With the passing of SB 2275 by the Senate, Medicine Man Technologies is excited to see recreational cannabis in Illinois take steps toward realization. The bill will now be handed to the state’s House of Representatives for further deliberation, and if approved, would put an advisory referendum on the November ballot, posing the following question to voters:
“Do you support the legalization of possession and use of marijuana by persons who are at least 21 years of age, subject to regulation and taxation that is similar to the regulation and taxation of tobacco and alcohol?”
While the outcome would not be binding, it will give lawmakers a better idea of whether or not their constituents want to see recreational cannabis in Illinois made legal. A decisive favorable vote could be the impetus needed for lawmakers to end prohibition as early as 2019. The state’s legislature has already decriminalized cannabis with a 2016 law that treats possessing up to 10 grams (for personal use) as a citation with fines of $100 to $200. Previously, it was a Class B misdemeanor punishable by up to six months in jail and $1,500 in fines.
The bill’s sponsor, Sen. Bill Cunningham, stated “The debate over marijuana legalization is continuing to lead many states to consider various ideas and changes to current laws. Asking the people of Illinois how they feel about the subject can help determine which path we take as legislators.”
What’s Next? It’s All About the Elections
While SB 2275 will appear on the ballot in November if it passes in the House, a similarly worded referendum is already on the ballot for this month’s primaries in Cook County. As the most populous county, which includes Chicago and nearly half of the state’s residents, a clear “yes” vote for legalizing recreational cannabis in Illinois could prove influential for lawmakers. The question being posed:
“Shall the State of Illinois legalize the cultivation, manufacture, distribution, testing, and sale of marijuana and marijuana products for recreational use by adults 21 and older subject to state regulation, taxation and local ordinance?”
Of course, even if voters overwhelmingly support ending cannabis prohibition, the state’s legislature may include all new faces when it comes time to deliberate and implement a program. In fact, during the 2018 midterms, all 118 seats in the state’s House of Representatives will be up for grabs. Voters will also decide on every executive office, including governor, lieutenant governor, attorney general, secretary of state and more.
The most pivotal of races will be for governor as Republican incumbent, Gov. Bruce Rauner, seeks a second term. If re-elected, any law seeking to legalize recreational cannabis will likely be vetoed. In a statement to the media, Gov. Rauner said, “Recreational marijuana, just for personal use, I think is a huge experiment…Colorado has legalized it. California just legalized it. And what I’ve recommended is, ‘Let’s not legalize it in Illinois now. Let’s watch what’s happening in these other states and learn.'”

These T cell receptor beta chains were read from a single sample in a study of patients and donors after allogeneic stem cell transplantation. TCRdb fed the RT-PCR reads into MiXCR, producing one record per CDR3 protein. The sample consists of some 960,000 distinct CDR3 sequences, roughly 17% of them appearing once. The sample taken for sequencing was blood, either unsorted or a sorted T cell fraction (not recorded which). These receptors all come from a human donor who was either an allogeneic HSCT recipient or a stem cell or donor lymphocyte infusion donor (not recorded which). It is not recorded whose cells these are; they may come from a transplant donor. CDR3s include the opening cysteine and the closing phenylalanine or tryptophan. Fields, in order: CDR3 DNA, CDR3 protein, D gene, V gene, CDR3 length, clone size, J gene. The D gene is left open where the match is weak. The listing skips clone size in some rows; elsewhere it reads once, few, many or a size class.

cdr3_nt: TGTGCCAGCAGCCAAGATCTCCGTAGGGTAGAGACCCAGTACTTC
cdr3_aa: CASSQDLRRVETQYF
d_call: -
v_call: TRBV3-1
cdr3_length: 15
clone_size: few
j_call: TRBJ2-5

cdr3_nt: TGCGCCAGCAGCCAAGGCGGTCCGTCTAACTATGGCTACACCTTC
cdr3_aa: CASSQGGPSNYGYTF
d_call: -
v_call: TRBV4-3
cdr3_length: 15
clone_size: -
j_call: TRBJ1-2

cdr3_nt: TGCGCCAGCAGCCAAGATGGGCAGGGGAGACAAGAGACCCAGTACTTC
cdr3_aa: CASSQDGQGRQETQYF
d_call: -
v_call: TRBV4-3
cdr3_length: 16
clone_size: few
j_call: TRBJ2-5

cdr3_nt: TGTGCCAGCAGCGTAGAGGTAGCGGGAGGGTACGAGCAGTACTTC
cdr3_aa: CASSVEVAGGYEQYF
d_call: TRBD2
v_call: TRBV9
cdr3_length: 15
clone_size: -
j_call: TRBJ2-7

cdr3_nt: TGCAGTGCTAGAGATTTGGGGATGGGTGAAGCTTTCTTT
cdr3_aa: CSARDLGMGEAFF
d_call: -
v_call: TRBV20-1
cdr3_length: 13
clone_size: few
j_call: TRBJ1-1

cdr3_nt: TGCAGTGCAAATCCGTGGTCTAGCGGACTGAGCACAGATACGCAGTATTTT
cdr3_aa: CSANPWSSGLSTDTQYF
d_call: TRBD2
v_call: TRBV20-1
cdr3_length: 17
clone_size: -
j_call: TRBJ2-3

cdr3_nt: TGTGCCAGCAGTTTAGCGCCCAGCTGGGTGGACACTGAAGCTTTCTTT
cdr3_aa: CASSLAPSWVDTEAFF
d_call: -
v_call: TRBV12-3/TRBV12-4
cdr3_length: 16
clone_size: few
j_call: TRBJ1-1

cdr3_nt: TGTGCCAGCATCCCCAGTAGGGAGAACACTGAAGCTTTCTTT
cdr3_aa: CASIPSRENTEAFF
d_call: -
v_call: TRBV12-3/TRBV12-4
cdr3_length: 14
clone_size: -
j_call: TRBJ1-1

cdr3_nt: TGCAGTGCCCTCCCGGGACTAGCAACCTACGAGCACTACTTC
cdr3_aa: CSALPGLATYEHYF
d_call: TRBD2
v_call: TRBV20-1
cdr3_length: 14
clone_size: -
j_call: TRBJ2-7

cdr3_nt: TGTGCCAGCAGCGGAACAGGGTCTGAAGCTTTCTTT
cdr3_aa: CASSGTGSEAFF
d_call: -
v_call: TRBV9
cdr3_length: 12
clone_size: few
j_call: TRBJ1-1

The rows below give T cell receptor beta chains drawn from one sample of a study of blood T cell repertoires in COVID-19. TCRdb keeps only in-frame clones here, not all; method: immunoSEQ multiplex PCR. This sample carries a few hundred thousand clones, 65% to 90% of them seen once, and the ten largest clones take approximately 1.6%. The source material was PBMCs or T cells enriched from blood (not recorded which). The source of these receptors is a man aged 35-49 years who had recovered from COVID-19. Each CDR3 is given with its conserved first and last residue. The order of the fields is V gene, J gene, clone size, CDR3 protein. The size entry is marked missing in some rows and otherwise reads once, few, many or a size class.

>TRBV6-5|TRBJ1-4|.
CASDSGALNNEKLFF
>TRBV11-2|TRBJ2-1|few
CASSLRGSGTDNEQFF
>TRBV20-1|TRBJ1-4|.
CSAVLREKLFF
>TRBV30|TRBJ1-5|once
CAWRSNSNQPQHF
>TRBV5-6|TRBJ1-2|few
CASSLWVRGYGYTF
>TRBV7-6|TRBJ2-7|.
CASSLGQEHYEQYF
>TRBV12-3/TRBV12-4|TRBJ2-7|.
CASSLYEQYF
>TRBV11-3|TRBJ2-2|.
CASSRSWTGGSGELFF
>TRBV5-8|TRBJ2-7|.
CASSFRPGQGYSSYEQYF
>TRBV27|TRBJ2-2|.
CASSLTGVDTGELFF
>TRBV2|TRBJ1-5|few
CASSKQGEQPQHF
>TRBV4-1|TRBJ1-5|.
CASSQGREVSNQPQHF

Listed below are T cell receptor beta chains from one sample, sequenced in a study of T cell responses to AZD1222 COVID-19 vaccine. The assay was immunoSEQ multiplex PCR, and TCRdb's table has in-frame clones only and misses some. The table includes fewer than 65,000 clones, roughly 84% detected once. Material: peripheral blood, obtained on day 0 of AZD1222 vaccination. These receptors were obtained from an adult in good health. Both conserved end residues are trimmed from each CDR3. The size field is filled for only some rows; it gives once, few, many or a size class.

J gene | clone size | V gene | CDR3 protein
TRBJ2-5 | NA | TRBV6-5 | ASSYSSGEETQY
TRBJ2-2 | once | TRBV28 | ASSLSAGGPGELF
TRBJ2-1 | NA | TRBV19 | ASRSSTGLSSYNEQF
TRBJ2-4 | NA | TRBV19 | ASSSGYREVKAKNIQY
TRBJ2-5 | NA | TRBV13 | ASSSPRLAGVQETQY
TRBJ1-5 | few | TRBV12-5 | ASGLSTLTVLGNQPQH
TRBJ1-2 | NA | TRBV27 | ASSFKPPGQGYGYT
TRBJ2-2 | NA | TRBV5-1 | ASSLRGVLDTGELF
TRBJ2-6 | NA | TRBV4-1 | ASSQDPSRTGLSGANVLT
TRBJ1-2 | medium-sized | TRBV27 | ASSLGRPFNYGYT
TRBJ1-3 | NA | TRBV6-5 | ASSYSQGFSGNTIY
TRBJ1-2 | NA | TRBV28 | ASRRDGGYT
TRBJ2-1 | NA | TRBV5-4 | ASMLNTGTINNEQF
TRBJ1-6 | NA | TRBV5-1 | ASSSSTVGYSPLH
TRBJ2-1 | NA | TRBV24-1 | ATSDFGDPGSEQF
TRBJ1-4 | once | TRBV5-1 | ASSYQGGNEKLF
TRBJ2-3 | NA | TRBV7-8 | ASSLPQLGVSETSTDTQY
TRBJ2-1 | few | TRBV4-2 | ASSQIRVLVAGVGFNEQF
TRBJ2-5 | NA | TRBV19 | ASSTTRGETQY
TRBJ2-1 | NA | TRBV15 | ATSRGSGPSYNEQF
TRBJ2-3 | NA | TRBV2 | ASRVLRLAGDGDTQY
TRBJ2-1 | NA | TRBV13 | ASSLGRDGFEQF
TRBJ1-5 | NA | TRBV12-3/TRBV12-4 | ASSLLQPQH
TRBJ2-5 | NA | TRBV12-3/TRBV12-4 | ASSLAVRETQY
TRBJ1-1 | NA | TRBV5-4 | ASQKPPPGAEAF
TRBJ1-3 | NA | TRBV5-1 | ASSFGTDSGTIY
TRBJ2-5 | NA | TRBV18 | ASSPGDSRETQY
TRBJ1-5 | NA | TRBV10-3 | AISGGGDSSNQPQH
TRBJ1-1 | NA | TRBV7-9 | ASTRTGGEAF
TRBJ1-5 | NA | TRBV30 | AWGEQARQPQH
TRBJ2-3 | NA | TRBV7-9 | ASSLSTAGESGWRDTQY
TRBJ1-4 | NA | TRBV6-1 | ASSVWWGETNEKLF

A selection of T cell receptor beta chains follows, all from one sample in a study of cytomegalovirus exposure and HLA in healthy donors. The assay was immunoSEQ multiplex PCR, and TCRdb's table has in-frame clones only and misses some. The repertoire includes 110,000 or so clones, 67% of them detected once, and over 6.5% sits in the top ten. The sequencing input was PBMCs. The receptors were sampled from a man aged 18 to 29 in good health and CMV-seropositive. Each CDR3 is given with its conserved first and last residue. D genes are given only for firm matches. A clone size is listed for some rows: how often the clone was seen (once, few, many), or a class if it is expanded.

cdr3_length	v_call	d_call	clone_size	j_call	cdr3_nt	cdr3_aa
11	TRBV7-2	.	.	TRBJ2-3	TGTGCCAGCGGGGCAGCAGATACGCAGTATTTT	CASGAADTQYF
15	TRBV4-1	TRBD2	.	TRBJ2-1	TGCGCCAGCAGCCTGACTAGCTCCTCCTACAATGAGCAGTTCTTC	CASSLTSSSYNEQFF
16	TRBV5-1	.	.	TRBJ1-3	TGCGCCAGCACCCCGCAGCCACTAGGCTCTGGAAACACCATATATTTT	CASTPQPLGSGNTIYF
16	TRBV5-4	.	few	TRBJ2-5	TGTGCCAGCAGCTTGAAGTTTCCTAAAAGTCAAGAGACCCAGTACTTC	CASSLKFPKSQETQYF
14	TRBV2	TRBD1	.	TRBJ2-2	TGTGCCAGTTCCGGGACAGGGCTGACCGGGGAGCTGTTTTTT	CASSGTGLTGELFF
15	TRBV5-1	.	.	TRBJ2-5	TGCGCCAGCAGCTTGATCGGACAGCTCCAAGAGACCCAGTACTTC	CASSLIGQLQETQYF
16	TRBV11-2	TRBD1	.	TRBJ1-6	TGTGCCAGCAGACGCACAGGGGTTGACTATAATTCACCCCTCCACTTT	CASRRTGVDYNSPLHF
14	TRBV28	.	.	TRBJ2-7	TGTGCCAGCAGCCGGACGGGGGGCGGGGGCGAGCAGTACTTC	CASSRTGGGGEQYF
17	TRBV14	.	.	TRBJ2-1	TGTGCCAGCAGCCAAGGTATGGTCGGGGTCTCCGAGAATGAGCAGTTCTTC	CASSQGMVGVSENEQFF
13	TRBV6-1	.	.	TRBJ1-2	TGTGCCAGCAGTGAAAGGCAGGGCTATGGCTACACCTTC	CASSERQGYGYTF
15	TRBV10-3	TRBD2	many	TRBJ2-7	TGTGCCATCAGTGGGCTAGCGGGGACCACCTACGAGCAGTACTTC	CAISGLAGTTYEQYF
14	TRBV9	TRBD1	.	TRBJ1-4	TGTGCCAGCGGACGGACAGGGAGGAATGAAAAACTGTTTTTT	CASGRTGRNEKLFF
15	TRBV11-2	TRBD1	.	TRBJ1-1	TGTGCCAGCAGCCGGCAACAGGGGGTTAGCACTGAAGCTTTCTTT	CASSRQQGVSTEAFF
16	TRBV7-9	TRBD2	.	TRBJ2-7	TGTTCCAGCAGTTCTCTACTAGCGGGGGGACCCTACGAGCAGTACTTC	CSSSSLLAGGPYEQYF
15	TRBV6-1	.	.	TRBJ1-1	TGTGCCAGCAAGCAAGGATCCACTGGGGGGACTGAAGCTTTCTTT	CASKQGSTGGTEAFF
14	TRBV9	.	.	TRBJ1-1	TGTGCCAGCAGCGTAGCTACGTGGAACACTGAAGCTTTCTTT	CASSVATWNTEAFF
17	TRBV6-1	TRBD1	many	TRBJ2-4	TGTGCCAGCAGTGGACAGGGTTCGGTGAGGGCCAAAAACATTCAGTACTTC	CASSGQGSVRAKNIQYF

Southern Illinois University’s Simon Poll™
So, how likely is a second term for Gov. Rauner and what’s the alternative? According to the recently released Simon Poll, Illinois may cut the Republican’s tenure short. While the governor holds a 51% to 31% lead over his only Republican challenger, Jeanne Ives, a state representative against legalization, the real challenge will come from a crowded Democrat race.
Currently, there are 6 Democrats vying for governor. Poll leaders include J.B. Pritzker, a billionaire and venture capitalist whose family owns the Hyatt hotel chain. Pritzker, who was active in Hillary Clinton’s presidential campaign bid, has stated that he is in favor of legalizing and taxing recreational cannabis in Illinois, as well as commuting sentences for people in prison for marijuana-related crimes.
Trailing Pritzker by 10 points is State Senator and cannabis supporter, Daniel Biss, who sees himself as a grassroots alternative to Pritzker and other big money candidates. After Attorney General, Jeff Sessions reversed the Cole Memo, Obama’s policy of not interfering with states that have legalized cannabis, Biss tweeted, “Hey Jeff Sessions, stop trying to drag us back into the 1980’s – the War on Drugs was a failed and backwards policy. It’s time to stop clinging to antiquated thinking and allow states to legalize marijuana.”
In the Simon Poll of 1,001 registered voters across Illinois, Gov. Rauner comes up short against either Democrat. Pritzker leads the governor 50 percent to 35 percent. Bliss leads Rauner 48 percent to 34.
While the passing of SB 2275 is yet another step in the slow march to legalize recreational cannabis in Illinois, the race is now in its final stretch and the team at Medicine Man Technologies is hoping for a positive outcome. When the time does come, we’ll be available for individuals and enterprises looking to enter the Illinois marketplace. We’ve assisted legal operations from coast to coast, and we’re here to support you with everything from seminars to private consulting and much more.